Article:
Alcohol and cannabis share some common histories and cultural relationships. Both have been around for thousands of years and have been met with acceptance and rejection by society, as well as government prohibitions. Both have also been used for celebra on, recrea on, and medica on.
The increasing acceptance and availability of legal cannabis increases the user’s ability to combine it with swamp alcohol, which is what Dr. Amanda Rayman calls a “synergistic relationship.”
Dr. Rayman is Vice President of Public Policy Research at New Fron er Data, a Washington, DC-based data, college and technology specialist in the global cannabis industry. She is also an internationally recognized public health researcher and cannabis expert.
Dr. Riemann explains that a “synergistic relationship” means that when alcohol and cannabis are added together, they “affect each other’s effects. It’s a scenario of one equals four, not one one equals two. This is really where people have to be careful. As The order in which you consume it makes a difference.”
Her best advice is to avoid using both 琀me at the same time, or even switch from one to the other with some tight me in between. But Dr. Riemann knows that people don’t always do what’s best for them, especially after they’ve taken a substance — whether it’s alcohol or cannabis — that can relieve inhibitors and alter behavior.
But what happens when cannabis is produced first, followed by alcohol?
Dr. Riemann says there isn’t much research on this order of use, “but what we do know is that canna bis can delay the effect of alcohol. So, you might have a sip, or maybe take a drink and say, ‘I don’t really feel drunk.'” And you have more, but it may hit you later,” she says.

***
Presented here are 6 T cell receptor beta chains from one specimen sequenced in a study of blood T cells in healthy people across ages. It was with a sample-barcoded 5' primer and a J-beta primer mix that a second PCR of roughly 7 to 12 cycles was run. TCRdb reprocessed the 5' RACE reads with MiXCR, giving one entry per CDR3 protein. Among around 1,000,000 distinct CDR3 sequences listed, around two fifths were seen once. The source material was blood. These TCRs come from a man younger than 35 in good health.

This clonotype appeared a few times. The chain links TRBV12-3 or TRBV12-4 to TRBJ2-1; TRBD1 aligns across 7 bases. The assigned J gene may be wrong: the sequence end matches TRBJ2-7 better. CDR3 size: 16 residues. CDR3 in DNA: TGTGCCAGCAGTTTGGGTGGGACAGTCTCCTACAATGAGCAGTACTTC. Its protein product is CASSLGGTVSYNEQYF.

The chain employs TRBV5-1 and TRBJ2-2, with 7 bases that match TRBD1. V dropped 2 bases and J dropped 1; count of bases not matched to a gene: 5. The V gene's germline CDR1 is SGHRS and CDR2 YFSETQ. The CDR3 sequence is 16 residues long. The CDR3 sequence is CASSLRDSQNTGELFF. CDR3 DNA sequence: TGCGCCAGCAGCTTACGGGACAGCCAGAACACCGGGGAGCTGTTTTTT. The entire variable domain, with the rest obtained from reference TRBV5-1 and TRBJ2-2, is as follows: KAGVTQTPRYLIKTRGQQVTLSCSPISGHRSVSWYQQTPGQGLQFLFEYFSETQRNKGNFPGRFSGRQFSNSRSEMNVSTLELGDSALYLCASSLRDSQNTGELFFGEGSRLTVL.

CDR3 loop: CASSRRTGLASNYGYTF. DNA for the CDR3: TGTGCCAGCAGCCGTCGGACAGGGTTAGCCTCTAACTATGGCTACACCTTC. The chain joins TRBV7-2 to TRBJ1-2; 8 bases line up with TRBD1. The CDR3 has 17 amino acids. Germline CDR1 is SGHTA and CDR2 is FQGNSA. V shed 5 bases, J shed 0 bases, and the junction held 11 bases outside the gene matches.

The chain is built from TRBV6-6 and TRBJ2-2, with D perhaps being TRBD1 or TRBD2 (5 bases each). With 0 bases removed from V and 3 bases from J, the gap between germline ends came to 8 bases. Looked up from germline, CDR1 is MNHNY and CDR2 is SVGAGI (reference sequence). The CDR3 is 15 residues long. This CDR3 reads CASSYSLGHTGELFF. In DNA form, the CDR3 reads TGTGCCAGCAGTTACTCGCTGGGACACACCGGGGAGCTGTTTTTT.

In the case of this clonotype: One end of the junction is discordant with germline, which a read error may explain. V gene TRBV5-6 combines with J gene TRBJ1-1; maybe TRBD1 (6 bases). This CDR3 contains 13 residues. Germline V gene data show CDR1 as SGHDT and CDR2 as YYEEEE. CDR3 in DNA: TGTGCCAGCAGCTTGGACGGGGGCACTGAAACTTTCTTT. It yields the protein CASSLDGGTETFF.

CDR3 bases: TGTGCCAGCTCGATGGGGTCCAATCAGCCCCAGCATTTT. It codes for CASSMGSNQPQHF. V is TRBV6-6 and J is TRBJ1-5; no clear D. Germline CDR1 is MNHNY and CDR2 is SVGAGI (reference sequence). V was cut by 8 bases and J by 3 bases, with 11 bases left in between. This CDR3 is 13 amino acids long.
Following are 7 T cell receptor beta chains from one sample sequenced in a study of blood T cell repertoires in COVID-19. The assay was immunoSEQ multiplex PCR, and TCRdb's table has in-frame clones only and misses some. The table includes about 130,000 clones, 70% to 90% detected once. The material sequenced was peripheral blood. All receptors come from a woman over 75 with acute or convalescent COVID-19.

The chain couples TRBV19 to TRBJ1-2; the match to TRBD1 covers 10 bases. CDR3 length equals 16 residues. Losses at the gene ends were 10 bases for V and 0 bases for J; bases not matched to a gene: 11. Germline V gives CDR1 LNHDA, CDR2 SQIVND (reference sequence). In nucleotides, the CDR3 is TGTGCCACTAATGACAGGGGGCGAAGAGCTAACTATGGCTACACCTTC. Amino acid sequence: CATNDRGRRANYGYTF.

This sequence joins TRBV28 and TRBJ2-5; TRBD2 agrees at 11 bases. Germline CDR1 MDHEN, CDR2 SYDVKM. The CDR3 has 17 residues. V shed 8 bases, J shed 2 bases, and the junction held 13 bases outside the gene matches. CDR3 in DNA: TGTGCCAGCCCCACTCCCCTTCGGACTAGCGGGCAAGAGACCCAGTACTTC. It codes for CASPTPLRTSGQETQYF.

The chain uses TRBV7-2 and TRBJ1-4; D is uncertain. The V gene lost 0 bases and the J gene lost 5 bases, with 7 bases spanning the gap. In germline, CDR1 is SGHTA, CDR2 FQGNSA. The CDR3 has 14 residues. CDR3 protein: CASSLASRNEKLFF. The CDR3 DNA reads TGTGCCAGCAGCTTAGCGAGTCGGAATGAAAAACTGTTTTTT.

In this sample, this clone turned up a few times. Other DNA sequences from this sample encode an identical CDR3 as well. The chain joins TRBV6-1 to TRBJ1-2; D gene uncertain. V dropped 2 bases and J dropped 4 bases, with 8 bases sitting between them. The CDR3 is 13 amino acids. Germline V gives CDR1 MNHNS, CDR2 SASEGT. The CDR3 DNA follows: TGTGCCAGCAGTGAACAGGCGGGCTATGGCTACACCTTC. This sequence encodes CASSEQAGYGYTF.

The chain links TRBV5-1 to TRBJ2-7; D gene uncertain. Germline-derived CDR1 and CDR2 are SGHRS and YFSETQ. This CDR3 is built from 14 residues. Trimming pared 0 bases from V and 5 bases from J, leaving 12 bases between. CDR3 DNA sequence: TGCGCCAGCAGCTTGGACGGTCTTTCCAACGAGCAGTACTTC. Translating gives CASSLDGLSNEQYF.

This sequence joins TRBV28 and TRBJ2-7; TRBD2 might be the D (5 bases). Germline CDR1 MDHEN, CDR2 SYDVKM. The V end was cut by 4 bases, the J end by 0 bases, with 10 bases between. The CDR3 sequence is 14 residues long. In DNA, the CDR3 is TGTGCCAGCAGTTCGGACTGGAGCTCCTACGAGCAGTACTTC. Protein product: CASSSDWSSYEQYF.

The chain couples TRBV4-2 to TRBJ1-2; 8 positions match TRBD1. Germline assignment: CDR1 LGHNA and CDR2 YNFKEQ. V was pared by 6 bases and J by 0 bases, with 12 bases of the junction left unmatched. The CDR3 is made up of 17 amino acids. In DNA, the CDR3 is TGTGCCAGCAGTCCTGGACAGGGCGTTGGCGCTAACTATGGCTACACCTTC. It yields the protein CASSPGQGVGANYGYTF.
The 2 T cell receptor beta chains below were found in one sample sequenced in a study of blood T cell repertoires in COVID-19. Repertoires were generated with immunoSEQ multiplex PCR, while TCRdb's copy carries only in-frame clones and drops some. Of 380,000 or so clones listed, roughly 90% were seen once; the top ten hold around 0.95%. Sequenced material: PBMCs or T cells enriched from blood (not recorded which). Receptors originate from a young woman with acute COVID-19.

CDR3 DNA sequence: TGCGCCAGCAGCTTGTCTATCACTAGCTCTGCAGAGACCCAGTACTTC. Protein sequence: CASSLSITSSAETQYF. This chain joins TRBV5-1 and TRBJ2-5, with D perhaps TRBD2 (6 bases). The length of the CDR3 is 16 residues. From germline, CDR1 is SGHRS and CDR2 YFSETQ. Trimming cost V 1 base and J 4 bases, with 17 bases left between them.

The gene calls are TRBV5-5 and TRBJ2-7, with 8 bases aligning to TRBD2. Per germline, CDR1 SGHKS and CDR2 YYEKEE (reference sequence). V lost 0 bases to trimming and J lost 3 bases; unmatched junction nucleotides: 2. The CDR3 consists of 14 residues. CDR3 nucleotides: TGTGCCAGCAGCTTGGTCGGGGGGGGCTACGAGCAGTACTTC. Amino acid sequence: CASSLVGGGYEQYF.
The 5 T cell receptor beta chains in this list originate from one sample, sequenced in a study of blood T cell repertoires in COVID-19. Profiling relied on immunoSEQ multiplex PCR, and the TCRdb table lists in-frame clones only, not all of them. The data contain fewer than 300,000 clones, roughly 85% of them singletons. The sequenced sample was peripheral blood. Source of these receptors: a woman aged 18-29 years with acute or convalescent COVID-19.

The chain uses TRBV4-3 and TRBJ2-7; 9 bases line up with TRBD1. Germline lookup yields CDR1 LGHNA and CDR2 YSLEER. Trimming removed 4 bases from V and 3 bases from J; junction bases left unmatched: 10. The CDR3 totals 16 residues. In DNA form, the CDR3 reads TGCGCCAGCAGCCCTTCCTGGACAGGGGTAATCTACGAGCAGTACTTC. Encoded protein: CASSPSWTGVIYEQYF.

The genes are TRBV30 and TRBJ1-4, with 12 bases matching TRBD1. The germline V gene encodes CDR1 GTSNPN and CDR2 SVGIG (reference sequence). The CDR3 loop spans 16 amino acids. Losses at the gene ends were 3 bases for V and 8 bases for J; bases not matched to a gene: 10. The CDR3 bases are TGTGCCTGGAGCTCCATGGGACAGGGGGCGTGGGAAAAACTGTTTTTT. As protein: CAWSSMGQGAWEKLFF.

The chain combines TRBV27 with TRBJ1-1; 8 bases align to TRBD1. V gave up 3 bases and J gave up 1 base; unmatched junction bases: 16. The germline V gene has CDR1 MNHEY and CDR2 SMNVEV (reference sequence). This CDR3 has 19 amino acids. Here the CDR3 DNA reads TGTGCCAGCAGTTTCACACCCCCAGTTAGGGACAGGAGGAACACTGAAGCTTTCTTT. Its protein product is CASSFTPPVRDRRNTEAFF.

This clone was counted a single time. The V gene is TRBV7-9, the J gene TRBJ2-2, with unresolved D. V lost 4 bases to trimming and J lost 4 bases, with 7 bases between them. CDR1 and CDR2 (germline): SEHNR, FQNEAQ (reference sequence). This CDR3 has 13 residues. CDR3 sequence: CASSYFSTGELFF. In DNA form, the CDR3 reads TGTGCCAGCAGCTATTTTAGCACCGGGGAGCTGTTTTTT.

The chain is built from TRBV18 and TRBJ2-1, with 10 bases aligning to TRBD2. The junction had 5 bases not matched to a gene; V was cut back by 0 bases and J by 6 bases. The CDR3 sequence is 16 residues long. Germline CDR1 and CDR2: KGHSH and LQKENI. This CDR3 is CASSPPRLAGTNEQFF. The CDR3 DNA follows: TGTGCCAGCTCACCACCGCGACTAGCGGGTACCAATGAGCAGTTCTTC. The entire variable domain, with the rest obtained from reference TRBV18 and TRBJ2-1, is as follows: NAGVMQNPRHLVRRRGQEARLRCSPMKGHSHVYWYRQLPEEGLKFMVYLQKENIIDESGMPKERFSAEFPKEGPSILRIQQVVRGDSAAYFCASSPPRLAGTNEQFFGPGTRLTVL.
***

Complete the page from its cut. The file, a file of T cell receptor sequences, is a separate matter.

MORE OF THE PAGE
She also warns against eating hearty foods and alcohol within two hours of each other, explaining that you “really want to know the effect of that food before adding alcohol.”
Given the choice between using alcohol or cannabis, Dr. Riemann intervened in the latter, a conclusion based on re-research and her study of medicinal plants.
She notes that no one has ever had a fatal overdose of cannabis, while excessive alcohol consumption can cause death. Alcoholism can also cause physiological damage, such as life-threatening hepatic obstruction, hypertension, and other life-threatening illnesses.
Dr. Rayman says there is scientific evidence to show that cannabis can help treat people trying to reduce or eliminate alcohol dependence by reducing the effects of withdrawal symptoms, such as cramps, irritability and insomnia.
“Cannabis is not a vice, and I think it’s important to say that because I consider alcohol a vice,” she says. “I think alcohol provides relaxation and can help with sleep, which are specific therapeutic uses, but I don’t think alcohol is a medicine. I think cannabis is a medicine. And even for people who use it for what we might call ‘recovery purposes’ it will provide therapeutic benefits, I think it belongs to the field of traditional tool.
She strongly cautions young people against indiscriminate cannabis use, saying “there is the potential for it to affect the way the brain develops in the teen years.”
For adults over the age of 21, Dr. Riemann says cannabis use can impair short-term memory, but “from a research perspective, we don’t see any long-term effect.”
[NOTE: Recrea琀onal cannabis use is il legal in Florida.]
Visit https://bit.ly/AlcoholandCannabis to watch MMERI talks on the YouTube virtual cannabis forum where Dr. Amanda Riemann discusses alcohol and cannabis.